Anonymous submission to Conflict Minnesota

Rest in Power, Willem Van Spronsen.

May we learn from your direct action and build on it until every cage is empty.

A Minneapolis anarchist.

Beware the Influencing Machines! Towards a Mad Peoples’ History of Psychiatry and Law

Anonymous submission to Conflict Minnesota

Thursday, July 25th

Boneshaker Books

2002 23rd Ave S

7:00 PM

Efforts have been made in recent years to reconsider and question standard histories of madness, mental illness, psychiatry, and medicine. Some of these have involved more empathetic interpretations of mental illness, others have included accounts and perspectives from mad people themselves about their treatment or experience, but very few have seriously considered what the writings, artworks, and words of the mad could offer outside of what they have to say about their treatment experience or their personal suffering. On July 25th—the birthday of the legendary conservative German judge turned madwoman on a rampage against God, Daniel Paul Schreber—Sasha Durakov will argue that mad histories are not only possible, but that the works of those called insane and locked in asylums or hospital wards offer coherent and contemporary political critiques of the state of law and medicine from the perspective of those who cannot but see these as essentially related. Specifically, when one contextualizes and takes seriously the supposedly ‘delusional’ writings and art works about ‘influencing machines’ (up to now dominated by the literature on ‘schizophrenic delusions’), one finds tangible, and often radical, new ways of thinking about the relationship between law, medicine, and power. As more politicians and activists begin remonstrating the state of America’s prison system and offer psychiatric services as an alternative, it is more vital than ever that we consider the works of psychiatric patients who rejected this alternative through creative uses of language.

Free Cedar Graffiti In So-Called Minneapolis

From North Shore Counter-Info

Tonight, in response to the day of action called in response to the repression of rebel queers in Hamilton, a few of us went out of our way to decorate the walls of our city. For us, it was not a question of whether or not to act, but quite simply a question of how to act.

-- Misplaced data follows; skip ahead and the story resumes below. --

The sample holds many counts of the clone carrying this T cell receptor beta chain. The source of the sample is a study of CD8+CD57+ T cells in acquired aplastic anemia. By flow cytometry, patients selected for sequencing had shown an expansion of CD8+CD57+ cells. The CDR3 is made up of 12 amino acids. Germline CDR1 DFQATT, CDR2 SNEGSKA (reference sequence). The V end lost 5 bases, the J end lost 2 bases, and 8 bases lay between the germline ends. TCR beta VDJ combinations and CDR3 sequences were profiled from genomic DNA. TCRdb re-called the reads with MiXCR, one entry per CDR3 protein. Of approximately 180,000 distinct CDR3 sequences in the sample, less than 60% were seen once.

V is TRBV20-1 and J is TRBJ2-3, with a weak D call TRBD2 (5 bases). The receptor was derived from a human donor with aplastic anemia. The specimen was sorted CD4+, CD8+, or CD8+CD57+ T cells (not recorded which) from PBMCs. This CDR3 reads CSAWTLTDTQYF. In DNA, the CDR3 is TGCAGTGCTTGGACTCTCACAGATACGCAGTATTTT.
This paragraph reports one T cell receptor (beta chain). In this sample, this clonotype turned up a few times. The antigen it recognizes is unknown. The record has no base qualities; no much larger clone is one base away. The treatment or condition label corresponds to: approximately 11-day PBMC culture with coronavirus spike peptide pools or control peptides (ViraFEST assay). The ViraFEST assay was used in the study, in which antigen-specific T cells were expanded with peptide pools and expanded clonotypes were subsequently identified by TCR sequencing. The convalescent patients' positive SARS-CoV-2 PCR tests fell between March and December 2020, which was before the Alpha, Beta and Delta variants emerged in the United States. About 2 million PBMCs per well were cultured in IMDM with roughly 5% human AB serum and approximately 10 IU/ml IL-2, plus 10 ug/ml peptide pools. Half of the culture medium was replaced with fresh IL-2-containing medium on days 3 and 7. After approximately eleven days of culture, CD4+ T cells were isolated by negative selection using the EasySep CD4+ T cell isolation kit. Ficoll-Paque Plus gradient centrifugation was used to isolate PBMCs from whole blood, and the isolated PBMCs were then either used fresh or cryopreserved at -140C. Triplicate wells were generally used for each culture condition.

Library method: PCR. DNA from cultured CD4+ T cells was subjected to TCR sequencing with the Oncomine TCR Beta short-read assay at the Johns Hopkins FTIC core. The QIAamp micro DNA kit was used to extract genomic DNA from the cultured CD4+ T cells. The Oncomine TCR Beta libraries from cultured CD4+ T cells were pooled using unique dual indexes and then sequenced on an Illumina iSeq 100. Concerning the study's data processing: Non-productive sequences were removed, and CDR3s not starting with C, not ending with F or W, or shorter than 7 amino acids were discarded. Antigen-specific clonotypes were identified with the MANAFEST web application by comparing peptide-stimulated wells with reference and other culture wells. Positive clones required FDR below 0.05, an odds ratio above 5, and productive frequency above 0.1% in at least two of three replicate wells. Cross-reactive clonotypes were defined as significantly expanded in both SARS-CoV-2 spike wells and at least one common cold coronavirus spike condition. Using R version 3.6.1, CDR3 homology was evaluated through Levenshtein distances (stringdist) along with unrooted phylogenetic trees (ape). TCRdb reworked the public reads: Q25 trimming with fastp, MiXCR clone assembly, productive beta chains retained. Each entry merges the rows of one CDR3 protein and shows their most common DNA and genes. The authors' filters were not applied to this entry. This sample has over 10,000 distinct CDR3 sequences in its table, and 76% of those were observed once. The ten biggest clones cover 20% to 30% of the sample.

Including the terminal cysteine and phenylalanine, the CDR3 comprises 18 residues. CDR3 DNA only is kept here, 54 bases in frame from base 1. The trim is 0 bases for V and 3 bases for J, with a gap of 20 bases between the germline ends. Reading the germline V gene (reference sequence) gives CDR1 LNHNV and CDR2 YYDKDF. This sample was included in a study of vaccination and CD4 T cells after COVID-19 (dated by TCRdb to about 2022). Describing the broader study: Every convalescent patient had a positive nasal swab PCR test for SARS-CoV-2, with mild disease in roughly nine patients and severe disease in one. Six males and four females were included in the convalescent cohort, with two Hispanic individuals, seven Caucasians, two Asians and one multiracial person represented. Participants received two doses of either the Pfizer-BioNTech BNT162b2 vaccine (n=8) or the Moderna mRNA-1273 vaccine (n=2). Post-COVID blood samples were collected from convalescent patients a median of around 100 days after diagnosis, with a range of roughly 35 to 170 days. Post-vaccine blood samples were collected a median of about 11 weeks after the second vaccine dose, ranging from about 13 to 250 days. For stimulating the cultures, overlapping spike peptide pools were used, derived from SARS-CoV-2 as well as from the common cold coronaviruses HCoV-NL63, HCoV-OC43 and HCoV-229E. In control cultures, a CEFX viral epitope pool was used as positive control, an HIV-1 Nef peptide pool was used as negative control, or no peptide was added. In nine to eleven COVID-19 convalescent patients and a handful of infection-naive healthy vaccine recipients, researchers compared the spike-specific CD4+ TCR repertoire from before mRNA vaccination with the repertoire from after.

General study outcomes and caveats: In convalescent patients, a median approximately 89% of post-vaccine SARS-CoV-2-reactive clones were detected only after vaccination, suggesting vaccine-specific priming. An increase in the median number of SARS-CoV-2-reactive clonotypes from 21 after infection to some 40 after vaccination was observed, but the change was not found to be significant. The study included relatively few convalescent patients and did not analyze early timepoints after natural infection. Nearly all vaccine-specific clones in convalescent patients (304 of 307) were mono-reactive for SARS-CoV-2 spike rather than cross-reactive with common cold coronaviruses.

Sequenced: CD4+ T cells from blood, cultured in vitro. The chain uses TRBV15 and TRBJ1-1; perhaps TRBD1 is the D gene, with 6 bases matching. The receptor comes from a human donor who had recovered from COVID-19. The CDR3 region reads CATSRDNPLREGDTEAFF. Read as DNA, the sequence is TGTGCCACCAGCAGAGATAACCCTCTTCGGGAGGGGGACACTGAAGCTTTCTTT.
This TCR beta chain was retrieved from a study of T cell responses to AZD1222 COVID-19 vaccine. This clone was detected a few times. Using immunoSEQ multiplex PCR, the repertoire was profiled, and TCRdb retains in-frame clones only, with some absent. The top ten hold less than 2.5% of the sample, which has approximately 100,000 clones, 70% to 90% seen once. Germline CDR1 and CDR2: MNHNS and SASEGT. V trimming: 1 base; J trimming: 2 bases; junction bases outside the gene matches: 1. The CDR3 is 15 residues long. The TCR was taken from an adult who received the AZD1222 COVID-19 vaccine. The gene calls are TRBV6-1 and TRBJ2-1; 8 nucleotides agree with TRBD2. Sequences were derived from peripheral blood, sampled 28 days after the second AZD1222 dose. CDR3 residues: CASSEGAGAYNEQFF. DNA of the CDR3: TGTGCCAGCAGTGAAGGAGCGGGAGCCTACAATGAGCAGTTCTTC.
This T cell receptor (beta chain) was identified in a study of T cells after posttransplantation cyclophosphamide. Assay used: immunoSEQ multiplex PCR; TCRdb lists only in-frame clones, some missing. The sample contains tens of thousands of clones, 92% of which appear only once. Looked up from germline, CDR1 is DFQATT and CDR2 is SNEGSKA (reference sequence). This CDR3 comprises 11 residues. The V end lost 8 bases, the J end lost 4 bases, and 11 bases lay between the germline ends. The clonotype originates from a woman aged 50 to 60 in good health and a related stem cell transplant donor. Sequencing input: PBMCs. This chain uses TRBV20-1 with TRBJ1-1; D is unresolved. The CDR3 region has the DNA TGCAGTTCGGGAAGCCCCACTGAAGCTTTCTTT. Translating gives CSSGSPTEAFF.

For those of us whose for whom living is inseparable from fighting against the cops, klan, and the world that reproduces them, we must learn recognize one another across everything that divides us—across borders, and across predicates. In this recognition, we learn in the very core of our being what it means to say “an attack on one of us is an attack on all of us.”

And so for the question of how, we set out to tag a wall, and then another, and then another as our confidence grew.

Free Cedar and all rebel queers.

Forever fuck the pigs.

Building Accountable Communities

From TC Radical Calendar


Monday, July 1st

Boneshaker Books

2002 23rd Ave S

6:30 PM

“Accountability is a familiar buzz-word in contemporary social movements, but what does it mean? How do we work toward it? What does it look like to be accountable to survivors without exiling or disposing those who do harm?”

In fall of 2018, Kiyomi Fujikawa and Shannon Perez-Darby joined Mariame Kaba for an online discussion on these questions, exploring models for building accountable communities for the purpose of healing and repair. The presenters filmed the online discussion, with the encouragement for folks to host viewings and discussions. We are hosting this event as an informal group of folks who have been meeting over potlucks to talk about conflict engagement work in our communities. Please come out and talk about conflict and accountability with us on July 1st, and lets find ways together to continue the work and conversations.

There will be snacks and resource-sharing and a discussion after the screening. All ages welcome. Some content may be heavy, dealing with abuse and assault. Please contact us if you have questions or concerns about accessibility, safety within this space, or other things. The meeting room at Boneshaker has no steps to enter and the path to the restrooms is also level.

About the Speakers

Kiyomi Fujikawa works within movements to end gender-based violence, organizing with Queer and Trans communities of color around preventing and responding to intimate partner violence and towards racial, gender and economic justice.

Shannon Perez-Darby has spent 12 years as a community advocate working within LGBTQ communities and communities of color to support survivors of domestic and sexual violence. She is a queer, mixed Latina writer, survivor, community activist and author of the piece “The Secret Joy of Accountability: Self-accountability as a Building Block for Change” in the seminal book The Revolution Starts at Home. Shannon’s passion lies in supporting communities to actualize our dreams in our day-to-day lives.

Mariame Kaba is an organizer and an abolitionist, the founder of Project NIA, co-founder several organizations including of Survived and Punished, and a current BCRW activist in residence.

A Reading Group On Joyful Militancy

Anonymous submission to Conflict Minnesota

Wednesdays

Matthews Park

7:00 PM

Joyful Militancy foregrounds forms of life in the cracks of Empire, revealing the ways that fierceness, tenderness, curiosity, and commitment can be intertwined.

July 10th: Introduction

Building Thriving Resistance in Toxic Times

July 17th: Chapters One & Two

Empire, Militancy, and Joy & Friendship, Freedom, Ethics, Affinity

July 24th: Chapter Three

Trust and Responsibility as Common Notions

July 31st: Chapters Four & Five

Beyond the Sad Comforts and Stale Air of Radicalism

The entire book is available to read here.

Harm Reductionists Demand Safe Use Space

From It’s Going Down